1. POWER: Who needs intercultural dialogue? Is it the immigrant, the scared native, both or is it a smokescreen for the bigger streams in contemporary politics?
We should remember that all relationships in the society are loaded with power and influence. For instance we can look at the phrase mentioned often around intercultural dialogue: tolerance. Even if people using the phrase often mean well, we should keep in mind that tolerance is a power structure where one party decides to tolerate the other and can on any given moment opt out of it.

2. MONEY: Who benefits financially from intercultural dialogue? What is the economic justification for it? Is intercultural dialogue about using all the talent in the labour market or about harvesting the savings of immigrants into local banks?

3. GENDER: Very often it seems like the only position left for immigrant women in intercultural dialogue is the one of a helpless victim waiting for the white (male) saviour.

4. POLITICS: A truly political intercultural dialogue requires a problem to be solved, different view points and a decision-making process. In order for people to join and get excited, they need to be able to link it to their daily realities. Too often intercultural dialogue is presented as a non-frictious process, which turns it easily into a non-term and it ends up being castrated from all of its political sides. No sane person would be against intercultural dialogue as a notion. If politics is seen as turning people’s individual concerns to the agenda of our society, intercultural dialogue by definition should be political and frictious.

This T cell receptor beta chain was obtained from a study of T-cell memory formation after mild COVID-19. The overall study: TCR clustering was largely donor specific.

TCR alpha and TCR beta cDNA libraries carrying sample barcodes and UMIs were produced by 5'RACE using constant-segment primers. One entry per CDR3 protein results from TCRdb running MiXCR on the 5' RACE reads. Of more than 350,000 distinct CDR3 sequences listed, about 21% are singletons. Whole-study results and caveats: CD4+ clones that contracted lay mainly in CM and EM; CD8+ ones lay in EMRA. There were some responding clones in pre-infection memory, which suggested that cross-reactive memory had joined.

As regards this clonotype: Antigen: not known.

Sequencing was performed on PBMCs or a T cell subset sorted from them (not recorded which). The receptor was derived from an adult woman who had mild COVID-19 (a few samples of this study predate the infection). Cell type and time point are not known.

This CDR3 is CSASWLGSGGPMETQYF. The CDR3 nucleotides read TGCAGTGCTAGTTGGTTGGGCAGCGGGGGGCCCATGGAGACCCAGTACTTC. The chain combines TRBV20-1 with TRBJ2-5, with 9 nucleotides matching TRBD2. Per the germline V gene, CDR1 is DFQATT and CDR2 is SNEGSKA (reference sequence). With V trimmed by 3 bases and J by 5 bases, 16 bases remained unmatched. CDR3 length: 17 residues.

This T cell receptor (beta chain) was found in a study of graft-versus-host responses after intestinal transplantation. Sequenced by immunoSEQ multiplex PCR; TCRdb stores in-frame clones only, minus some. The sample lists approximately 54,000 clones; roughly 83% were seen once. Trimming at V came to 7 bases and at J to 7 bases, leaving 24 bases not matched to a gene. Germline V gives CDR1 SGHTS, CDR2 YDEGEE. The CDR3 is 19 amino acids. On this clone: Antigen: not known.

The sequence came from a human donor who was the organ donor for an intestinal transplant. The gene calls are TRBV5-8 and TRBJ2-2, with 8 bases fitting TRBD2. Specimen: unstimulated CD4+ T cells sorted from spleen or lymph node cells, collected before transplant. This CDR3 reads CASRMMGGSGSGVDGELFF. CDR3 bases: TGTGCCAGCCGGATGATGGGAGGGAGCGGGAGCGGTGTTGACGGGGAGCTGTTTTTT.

5. COMMUNITY: Community is one of the buzz words of today’s politics. One often hears terms such as Muslim community, Turkish community, gay community or the black community without proper critique whether these groups see themselves as communities, whether they have legitimately elected representatives and whether politics or dialogue can be based on these groups in a world of fluid, plural identity. This leads me well to my favourite notion.

6. INDIVIDUAL: The phrase itself – intercultural dialogue – is paradoxical as cultures cannot talk to each other. Dialogue is a process between people. Intercultural dialogue should start more often from an individual and the individual’s self-definition, not from static notions such as a community or culture. I cannot know how someone’s identity is structured but most of us are able to explain our own position.